Whenever the Rolling Stones emerge to play concerts, it’s almost obligatory for the media to add up their ages – which at the latest count for Jagger, Richards, Watts and Wood total 293 years.
Running them close, though, are a band of similar longevity – The Soft Machine, not a self-tribute act but a living breathing bunch of legends, still creating new music and still on tour.
I caught them in Farncombe, Surrey, in the midst of their latest string of UK dates – not at stadiums but at small provincial venues packed with loyal fans, many of whom have followed them since the late 1960s/early 1970s, when they were the first electric band to play the Proms.
Past members have included such notables as Kevin Ayers, Robert Wyatt, Mike Ratledge, Jack Bruce, Andy Summers, Karl Jenkins and Allan Holdsworth.
The current line-up includes virtuoso drummer John Marshall (with the band since 1972), bassist Roy Babbington (who walked out in 1976 only to return in 2009 – quite a lay-off), guitar wizard John Etheridge (another returnee in 2004, after leaving in 1978), and new boy Theo Travis who has only been playing saxes and flute with the band for 10 years.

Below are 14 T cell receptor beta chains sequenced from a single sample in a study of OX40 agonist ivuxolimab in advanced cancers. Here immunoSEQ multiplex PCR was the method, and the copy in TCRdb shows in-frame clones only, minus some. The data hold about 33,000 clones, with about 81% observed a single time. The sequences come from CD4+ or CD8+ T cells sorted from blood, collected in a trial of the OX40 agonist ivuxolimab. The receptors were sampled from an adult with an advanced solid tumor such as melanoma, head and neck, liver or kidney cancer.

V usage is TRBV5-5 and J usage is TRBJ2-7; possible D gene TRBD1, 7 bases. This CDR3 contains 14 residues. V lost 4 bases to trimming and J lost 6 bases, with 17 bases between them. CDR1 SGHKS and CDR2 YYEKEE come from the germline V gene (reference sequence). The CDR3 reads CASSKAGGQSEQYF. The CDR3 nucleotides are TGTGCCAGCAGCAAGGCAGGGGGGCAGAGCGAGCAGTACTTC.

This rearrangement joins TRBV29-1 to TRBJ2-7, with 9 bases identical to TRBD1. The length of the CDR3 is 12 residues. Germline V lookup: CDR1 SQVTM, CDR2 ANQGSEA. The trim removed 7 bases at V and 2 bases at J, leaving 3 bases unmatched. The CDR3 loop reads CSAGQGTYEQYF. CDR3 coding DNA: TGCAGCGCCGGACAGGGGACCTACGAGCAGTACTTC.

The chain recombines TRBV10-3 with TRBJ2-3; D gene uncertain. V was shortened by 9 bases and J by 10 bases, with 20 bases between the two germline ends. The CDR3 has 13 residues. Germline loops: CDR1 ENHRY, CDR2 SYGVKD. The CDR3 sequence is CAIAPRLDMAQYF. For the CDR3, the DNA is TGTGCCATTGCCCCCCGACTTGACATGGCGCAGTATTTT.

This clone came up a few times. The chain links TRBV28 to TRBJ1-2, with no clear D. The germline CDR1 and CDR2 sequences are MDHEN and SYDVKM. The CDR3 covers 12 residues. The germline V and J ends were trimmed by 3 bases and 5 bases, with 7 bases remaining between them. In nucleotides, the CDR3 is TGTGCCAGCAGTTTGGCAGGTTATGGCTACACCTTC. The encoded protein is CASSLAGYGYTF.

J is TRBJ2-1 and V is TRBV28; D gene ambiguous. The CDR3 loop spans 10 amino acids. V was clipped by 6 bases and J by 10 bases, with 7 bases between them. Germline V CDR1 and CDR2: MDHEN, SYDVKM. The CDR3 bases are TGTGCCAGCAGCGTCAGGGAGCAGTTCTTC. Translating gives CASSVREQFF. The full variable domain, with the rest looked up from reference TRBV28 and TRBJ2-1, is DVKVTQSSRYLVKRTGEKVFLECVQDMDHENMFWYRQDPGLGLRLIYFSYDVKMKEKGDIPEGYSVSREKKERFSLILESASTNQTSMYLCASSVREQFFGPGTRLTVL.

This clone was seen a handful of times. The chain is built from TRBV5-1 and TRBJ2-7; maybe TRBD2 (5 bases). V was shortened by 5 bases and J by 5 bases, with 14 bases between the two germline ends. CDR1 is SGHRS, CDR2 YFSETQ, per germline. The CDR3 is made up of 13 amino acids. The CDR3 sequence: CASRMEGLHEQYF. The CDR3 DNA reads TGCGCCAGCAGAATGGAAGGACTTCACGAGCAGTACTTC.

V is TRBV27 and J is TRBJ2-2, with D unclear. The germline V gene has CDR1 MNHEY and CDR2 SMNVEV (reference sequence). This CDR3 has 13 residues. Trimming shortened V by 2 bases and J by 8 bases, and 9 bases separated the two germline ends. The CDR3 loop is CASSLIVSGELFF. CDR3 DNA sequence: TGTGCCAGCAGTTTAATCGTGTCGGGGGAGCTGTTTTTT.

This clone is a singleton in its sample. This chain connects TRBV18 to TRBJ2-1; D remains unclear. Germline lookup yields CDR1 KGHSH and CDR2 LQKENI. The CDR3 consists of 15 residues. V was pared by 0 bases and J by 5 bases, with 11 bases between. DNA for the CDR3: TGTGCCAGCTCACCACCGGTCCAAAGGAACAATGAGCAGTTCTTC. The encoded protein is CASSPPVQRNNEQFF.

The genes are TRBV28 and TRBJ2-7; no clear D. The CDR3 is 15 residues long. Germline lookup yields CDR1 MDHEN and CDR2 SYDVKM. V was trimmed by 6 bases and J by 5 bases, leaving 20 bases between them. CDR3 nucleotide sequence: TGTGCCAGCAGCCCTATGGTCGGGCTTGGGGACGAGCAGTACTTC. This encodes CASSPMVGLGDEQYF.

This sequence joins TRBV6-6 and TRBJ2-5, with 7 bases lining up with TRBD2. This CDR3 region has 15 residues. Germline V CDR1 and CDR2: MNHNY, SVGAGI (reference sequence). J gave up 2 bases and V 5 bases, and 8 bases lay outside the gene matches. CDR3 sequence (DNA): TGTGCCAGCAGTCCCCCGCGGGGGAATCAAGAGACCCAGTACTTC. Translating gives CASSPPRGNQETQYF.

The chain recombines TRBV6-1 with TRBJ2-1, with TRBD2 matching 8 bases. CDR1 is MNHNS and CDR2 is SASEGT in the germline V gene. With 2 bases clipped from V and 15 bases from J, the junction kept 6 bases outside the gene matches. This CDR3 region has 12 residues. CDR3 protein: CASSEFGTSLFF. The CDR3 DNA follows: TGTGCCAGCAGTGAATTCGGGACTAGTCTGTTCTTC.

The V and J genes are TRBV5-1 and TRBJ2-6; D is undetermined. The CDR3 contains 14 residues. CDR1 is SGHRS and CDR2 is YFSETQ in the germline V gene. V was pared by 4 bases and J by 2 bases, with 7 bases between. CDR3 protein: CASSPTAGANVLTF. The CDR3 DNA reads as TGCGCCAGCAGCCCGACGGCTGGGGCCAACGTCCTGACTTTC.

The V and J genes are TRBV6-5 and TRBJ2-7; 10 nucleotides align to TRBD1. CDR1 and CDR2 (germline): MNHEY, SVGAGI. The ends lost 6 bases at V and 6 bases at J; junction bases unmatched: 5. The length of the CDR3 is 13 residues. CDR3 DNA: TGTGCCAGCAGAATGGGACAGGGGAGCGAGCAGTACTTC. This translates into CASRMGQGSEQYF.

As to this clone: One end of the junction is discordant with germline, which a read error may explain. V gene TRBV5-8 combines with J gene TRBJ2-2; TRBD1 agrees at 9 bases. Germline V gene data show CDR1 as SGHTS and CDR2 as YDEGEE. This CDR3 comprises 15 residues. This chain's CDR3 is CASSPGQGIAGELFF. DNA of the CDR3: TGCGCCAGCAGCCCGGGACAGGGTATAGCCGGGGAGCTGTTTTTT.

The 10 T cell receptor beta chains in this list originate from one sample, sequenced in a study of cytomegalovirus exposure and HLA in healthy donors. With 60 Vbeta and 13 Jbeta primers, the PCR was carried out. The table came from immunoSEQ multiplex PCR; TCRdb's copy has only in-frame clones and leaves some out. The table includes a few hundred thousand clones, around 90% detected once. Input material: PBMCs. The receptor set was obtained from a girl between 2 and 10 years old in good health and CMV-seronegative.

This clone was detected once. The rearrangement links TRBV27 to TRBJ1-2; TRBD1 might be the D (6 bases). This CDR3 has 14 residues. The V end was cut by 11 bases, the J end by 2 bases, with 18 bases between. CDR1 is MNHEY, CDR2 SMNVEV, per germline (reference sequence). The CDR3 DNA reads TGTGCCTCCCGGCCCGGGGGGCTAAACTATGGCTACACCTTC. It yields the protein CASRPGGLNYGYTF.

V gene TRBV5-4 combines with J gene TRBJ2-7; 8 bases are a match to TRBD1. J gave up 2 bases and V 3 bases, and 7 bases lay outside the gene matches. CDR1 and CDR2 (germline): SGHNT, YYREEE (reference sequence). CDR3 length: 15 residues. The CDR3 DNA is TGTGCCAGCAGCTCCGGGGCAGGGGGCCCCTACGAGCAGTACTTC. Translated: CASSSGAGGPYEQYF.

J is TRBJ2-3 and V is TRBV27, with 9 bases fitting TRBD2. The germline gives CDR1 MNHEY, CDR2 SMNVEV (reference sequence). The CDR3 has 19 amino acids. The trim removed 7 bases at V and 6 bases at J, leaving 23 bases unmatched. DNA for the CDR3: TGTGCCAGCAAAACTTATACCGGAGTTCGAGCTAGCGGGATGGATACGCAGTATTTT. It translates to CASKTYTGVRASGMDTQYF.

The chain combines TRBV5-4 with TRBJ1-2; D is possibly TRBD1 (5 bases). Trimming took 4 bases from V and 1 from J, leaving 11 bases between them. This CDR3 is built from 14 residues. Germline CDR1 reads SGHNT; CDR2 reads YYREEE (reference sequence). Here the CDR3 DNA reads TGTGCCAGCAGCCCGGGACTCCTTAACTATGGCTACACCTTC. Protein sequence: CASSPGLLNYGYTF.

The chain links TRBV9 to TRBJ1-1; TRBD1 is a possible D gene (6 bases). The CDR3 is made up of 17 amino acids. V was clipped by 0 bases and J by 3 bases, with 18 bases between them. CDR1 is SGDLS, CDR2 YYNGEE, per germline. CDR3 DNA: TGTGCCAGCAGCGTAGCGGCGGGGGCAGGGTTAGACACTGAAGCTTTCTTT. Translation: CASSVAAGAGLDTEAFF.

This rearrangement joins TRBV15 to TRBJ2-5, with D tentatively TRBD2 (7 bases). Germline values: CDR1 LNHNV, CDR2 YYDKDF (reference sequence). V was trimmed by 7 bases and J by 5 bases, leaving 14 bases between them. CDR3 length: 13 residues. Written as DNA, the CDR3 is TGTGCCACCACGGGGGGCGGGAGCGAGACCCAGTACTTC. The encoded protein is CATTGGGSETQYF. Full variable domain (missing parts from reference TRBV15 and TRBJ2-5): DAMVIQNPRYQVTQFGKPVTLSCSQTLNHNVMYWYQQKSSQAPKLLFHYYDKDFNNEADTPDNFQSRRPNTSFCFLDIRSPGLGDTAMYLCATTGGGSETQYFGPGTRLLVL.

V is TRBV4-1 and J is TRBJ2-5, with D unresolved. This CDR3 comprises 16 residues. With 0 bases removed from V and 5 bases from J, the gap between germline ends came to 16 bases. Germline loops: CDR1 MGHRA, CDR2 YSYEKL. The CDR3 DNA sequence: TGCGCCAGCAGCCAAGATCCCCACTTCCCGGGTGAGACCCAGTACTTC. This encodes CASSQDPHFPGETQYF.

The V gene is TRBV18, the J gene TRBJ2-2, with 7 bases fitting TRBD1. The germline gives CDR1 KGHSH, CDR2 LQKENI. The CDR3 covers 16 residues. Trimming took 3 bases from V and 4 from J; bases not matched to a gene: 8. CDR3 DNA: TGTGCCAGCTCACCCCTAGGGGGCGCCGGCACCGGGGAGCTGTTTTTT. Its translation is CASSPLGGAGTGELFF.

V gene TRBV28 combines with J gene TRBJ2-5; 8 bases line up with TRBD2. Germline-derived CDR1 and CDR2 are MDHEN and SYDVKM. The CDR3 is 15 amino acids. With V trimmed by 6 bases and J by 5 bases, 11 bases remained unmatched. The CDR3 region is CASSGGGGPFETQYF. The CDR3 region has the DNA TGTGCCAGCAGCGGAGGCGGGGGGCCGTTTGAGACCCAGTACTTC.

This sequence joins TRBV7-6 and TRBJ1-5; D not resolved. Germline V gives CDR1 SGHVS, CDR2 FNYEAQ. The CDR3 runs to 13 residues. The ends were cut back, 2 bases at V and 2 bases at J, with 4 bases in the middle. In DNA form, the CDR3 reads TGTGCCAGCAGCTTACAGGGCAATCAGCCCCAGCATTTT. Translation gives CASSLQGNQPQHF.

If it weren’t for young Theo, 53, the Softs could beat the Stones on age total. As it is, they can only manage 275 years between them.
The Soft Machine don’t pretend to be young. ‘We need the interval to take aspirin and have a lie down,’ says Etheridge. But when they play their full-tilt fusions of rock and jazz, they display more musical power and attitude than bands less than half their age.
To be this good, advanced years and long experience come in handy.
The Soft Machine UK tour ends on 26th November:
The Soft Machine live at Farncombe, Surrey, 3rd November 2017